State Sen. Corey Simon (R-Tallahassee), left, and State Rep. Jason Shoaf. (R-Port St. Joe).
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Legislators get warm welcome at delegation hearing

The annual legislative delegation hearing in Apalachicola’s county commission chambers is usually filled with polite praise for the state senator and state representative working on Franklin County’s issues before the state.

After all, they’re bringing home the berries for lots of hungry constituents, and there was no shortage of pointed requests for fiscal acorns that could satisfy the appetites of local residents.

But at the Sept. 27 delegation hearing, the atmosphere was particularly friendly, marked by the presentation by County Commission Chairman Ricky Jones of framed copies of recently adopted resolutions of “sincere thanks and gratitude” for the work of State Sen. Corey Simon (R-Tallahassee) and State Rep. Jason Shoaf (R-Port St. Joe) during the last delegation session.

The words of each of the constitutional officers, and the words of the representatives from each of two cities, was similarly saturated with praise.

“Thank you for the fantastic job you’re doing,” said Sheriff A.J. Smith. “You are very communicative. You call when things are going on, you call when things aren’t going on, and I appreciate being able to get you on the phone.

“I appreciate that you are always accessible,” he said.

Smith thanked the solons for working to secure $1.5 million to replace sheriff’s radios, and for a change to the Tourist Development Council statute that will increase the available allocation of monies to public safety, money the county hopes will cover the costs of adding full-time deputies on St. George Island.

The sheriff was echoing what Jones had outlined in his opening remarks, with Commissioner Cheryl Sanders seated in the front row.

Boat ramp needed at Alligator Point

Jones began by noting a perennial fact about the county, that somewhere in the neighborhood of 88 to 90 percent of the county land is in the hands of the state and federal government.

He then zeroed in on specifics, such as acquiring an area to put in a new shooting range, since the current one is immediately behind the humane society building. “We will be coming to you guys for that,” Jones said.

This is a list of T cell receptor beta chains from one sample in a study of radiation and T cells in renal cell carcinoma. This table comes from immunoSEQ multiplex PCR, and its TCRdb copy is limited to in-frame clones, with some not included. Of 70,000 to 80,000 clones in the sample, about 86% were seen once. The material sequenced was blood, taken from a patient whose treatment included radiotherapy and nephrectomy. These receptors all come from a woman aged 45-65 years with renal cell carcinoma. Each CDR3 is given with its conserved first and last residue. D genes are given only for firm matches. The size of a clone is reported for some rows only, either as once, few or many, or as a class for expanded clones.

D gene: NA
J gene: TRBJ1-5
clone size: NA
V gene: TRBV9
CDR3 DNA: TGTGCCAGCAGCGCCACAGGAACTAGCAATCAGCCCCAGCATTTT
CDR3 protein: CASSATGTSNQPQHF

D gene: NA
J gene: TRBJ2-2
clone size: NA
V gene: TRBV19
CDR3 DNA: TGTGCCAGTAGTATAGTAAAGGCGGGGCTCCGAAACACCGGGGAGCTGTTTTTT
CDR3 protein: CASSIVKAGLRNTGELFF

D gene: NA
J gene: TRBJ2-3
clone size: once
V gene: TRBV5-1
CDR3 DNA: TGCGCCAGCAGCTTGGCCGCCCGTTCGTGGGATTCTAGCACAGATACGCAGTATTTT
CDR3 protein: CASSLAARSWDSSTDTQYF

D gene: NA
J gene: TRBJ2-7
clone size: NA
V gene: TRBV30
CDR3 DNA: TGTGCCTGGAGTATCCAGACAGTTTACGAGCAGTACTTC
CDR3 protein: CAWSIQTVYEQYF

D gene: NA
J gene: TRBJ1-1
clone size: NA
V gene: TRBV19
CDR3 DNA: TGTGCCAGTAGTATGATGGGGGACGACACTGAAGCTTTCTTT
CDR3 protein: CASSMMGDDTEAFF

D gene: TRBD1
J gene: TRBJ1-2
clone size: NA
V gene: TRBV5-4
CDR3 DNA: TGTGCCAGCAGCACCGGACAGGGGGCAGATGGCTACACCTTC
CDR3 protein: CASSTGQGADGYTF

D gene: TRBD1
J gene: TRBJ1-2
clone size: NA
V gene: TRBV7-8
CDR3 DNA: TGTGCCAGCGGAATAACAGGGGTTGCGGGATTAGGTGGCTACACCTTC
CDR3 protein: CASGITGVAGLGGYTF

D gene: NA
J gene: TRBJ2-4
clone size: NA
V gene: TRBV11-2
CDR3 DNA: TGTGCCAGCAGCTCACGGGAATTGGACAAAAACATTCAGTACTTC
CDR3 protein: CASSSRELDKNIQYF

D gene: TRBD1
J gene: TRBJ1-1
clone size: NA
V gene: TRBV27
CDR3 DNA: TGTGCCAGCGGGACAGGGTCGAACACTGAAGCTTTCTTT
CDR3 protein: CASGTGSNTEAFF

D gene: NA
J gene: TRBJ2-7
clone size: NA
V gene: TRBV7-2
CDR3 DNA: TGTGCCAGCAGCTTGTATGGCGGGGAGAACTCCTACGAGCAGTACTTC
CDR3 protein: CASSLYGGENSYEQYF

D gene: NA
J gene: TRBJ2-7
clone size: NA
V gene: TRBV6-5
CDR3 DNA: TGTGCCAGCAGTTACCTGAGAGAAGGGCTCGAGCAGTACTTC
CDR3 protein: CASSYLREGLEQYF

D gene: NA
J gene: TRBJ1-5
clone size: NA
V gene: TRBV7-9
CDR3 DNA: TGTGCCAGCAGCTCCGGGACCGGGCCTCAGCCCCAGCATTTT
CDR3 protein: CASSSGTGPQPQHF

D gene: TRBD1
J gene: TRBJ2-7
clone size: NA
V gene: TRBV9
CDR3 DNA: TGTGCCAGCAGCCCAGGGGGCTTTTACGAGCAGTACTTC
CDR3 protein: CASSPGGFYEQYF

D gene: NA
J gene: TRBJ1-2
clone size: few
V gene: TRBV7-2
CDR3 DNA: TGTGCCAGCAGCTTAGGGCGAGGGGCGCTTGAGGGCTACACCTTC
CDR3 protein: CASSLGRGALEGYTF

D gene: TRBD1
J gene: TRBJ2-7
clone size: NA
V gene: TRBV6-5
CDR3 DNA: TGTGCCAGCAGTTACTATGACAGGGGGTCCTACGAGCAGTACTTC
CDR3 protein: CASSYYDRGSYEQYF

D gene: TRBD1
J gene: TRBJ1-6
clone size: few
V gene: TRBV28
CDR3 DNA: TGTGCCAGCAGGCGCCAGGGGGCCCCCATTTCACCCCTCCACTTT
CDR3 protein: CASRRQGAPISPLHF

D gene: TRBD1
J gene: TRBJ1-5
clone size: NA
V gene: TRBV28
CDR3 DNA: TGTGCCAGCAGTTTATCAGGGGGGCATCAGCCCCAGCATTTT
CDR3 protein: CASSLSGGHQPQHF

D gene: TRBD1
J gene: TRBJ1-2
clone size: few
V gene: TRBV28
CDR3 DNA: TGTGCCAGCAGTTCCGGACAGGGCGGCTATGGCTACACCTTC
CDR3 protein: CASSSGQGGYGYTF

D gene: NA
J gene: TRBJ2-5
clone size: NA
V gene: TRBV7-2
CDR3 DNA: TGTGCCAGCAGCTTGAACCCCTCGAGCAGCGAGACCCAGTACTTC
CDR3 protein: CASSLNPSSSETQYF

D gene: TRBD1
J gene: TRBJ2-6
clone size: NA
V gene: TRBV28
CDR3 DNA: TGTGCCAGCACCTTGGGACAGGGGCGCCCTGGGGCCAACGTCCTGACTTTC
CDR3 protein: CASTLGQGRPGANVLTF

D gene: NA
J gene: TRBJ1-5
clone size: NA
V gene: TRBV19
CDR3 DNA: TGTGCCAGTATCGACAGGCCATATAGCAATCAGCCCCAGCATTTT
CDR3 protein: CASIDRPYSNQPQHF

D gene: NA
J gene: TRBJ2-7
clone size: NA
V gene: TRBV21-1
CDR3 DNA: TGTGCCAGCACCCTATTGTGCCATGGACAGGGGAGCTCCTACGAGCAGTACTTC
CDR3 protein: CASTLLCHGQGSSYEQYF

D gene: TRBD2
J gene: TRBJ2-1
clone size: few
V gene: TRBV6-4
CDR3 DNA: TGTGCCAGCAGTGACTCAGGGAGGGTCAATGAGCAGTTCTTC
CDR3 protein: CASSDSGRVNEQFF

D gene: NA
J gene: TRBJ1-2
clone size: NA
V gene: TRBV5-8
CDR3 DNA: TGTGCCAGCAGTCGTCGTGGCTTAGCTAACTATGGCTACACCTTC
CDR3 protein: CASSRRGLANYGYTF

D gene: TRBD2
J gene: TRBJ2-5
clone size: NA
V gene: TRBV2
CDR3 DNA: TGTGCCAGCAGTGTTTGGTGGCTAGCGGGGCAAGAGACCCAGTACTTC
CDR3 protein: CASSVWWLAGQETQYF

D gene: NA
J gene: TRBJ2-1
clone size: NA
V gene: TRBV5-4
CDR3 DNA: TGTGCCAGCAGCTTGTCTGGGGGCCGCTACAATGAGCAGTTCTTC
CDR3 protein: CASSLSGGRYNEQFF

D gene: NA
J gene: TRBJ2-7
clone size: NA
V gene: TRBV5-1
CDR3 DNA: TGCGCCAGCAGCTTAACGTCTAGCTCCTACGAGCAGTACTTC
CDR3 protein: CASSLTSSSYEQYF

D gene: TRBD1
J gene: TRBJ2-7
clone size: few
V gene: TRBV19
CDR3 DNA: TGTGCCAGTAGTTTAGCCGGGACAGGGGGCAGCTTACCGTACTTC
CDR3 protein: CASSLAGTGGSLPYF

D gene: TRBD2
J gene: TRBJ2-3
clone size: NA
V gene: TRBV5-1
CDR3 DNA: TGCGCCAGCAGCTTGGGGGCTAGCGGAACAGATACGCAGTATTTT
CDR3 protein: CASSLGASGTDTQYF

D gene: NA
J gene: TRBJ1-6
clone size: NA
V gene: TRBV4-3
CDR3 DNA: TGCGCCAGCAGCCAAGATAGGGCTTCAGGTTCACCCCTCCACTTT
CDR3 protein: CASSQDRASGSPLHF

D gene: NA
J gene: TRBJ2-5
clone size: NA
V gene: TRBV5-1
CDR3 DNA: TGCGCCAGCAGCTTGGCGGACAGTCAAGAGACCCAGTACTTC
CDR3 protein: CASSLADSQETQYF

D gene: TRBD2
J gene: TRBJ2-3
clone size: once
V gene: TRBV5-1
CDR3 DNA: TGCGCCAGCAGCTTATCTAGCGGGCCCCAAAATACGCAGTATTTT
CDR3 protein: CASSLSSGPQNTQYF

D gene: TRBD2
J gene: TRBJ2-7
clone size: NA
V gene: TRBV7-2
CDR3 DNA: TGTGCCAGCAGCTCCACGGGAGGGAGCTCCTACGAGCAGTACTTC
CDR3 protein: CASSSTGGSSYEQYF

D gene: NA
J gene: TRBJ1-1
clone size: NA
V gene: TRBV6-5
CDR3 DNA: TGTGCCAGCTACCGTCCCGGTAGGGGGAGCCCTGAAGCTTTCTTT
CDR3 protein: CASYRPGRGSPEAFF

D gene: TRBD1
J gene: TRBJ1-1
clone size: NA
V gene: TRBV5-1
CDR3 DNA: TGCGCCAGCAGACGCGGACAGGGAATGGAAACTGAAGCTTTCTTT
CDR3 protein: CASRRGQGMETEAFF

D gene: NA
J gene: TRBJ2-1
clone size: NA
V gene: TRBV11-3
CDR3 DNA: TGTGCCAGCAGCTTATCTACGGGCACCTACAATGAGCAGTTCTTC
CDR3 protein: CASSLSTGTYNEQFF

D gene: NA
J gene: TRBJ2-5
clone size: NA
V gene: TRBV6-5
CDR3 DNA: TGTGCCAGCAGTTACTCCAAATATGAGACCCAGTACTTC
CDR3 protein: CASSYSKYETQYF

A high-profile request, which Shoaf said is being looked at carefully by the state, is the improvement of boat ramps in the eastern end of the county, primarily the existing one at Leonard’s Landing in Alligator Point.

“Because of increased aquaculture, Franklin County still struggles with an appropriate boat ramp to get into Alligator Harbor,” Jones said, noting that the county has two acres nearby, and the state owns land as well adjacent to the landing as part of more than 400 acres it controls.

Shoaf said he has spoken with Shawn Hamilton, the Florida Secretary of Environmental Protection, who said they are doing surveys now in the containment zone there, to create what Shoaf called “a gradual slope boat ramp.”

“They (FDEP) would take care of the funding for that,” Shoaf said.

Jones thanked the legislators for helping to secure funding for a new emergency operations center and for a new fire truck for the Lanark-St. James Volunteer Fire Department, He said the county would like to put in an ambulance station to serve that Lanark area as well.

The county chairman said the county hopes to see changes in state rules that will not require fiscally constrained counties such as Franklin County to put up the same amount of match as others to secure funds from Triumph Gulf Coast.

“We struggle with the ‘claw back provision’ for job creation,” Jones said, referring to rules in the dissemination of millions of dollars handed down in the aftermath of the BP Deepwater Horizon oil spill, rules which can force return of monies that do not result in promised job creation.

“It’s really a statewide issue,” he said. “We continue to struggle with housing inventory.”

Superintendent pleads for teacher pay hike

In his remarks, Superintendent Steve Lanier, who had earlier provided the opening prayer, referred more specifically to the housing issue, as a crucial reason why the district has trouble attracting educators to move here.

Lanier presented an emphatic appeal on behalf of raising teachers’ pay, the sort of passionate ask usually voiced on the other side of the negotiating table.

“We have the third lowest starting teacher salary in Florida,” said Lanier. “When the governor gave a pay raise a few years ago to $47,500, we’re starting at $43,000 because we don’t have the funds to pay for that.

“Our teachers deserve more pay, they are the backbone of our school system,” he said. “We’re having a difficult time getting teachers down here. We’re 8 percent short on teachers right now.